If the Republicans had a few more spokesmen like Haley Barbour, the political landscape might look a lot different.  The Mississippi governor's down-home good humor and razor-sharp wit are a formidable combination. Barbour's killer combo of skills was on display on this evening's Hardball.  When Chris Matthews challenged his criticism of Obama's tax credit plan, Barbour good-naturedly backed him down with an impressive disquisition on New Deal history.  When he was through, Matthews had to admit that Haley was right.

I'd encourage people to view the video, not only for the entertainment value, but as a case study of how to defeat a member of the liberal media.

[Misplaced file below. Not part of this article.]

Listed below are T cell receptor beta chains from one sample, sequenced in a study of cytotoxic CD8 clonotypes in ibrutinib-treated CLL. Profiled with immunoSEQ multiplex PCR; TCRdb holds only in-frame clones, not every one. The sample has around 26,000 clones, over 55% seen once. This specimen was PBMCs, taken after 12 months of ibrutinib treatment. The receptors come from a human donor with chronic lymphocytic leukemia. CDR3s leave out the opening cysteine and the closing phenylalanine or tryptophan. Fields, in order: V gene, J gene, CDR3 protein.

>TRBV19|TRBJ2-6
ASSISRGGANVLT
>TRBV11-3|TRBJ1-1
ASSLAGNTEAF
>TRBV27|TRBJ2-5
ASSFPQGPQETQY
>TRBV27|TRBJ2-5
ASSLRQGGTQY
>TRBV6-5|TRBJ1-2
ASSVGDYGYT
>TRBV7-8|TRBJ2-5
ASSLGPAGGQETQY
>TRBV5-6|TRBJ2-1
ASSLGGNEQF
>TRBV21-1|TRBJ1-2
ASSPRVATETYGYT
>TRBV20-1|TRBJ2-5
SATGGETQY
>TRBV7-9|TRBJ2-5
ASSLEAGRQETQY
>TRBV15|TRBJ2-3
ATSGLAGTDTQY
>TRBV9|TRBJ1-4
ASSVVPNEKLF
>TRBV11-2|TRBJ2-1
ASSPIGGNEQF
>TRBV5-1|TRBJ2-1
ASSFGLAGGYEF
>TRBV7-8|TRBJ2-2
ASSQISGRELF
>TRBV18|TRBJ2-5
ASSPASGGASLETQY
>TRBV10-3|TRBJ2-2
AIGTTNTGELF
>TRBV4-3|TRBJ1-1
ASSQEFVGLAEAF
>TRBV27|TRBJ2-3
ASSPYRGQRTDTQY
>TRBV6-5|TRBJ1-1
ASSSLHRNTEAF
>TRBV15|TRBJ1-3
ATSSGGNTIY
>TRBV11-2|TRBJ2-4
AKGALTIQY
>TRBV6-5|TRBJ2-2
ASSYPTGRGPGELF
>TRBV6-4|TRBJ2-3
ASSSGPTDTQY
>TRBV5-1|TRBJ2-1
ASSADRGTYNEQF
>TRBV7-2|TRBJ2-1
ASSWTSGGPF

Sometimes government tries to fix the problem; then it makes the problem worse.

In 2004, economists at the University of California, Los Angeles (UCLA), studied the policies of President Franklin Roosevelt's New Deal and determined it actually prolonged the Depression by seven years.

Harold L. Cole and Lee E. Ohanian blamed anti-free market measures for the slow recovery in an article published in the August 2004 issue of the Journal of Political Economy.

Cole and Ohanian asserted that Roosevelt thought excessive business competition led to low prices and wages, adding to the severity of the Depression.

"[Roosevelt] came up with a recovery package that would be unimaginable today, allowing businesses in every industry to collude without the threat of antitrust prosecution and workers to demand salaries about 25 percent above where they ought to have been, given market forces. The economy was poised for a beautiful recovery, but that recovery was stalled by these misguided policies," Cole said in a press release dated Aug. 10, 2004.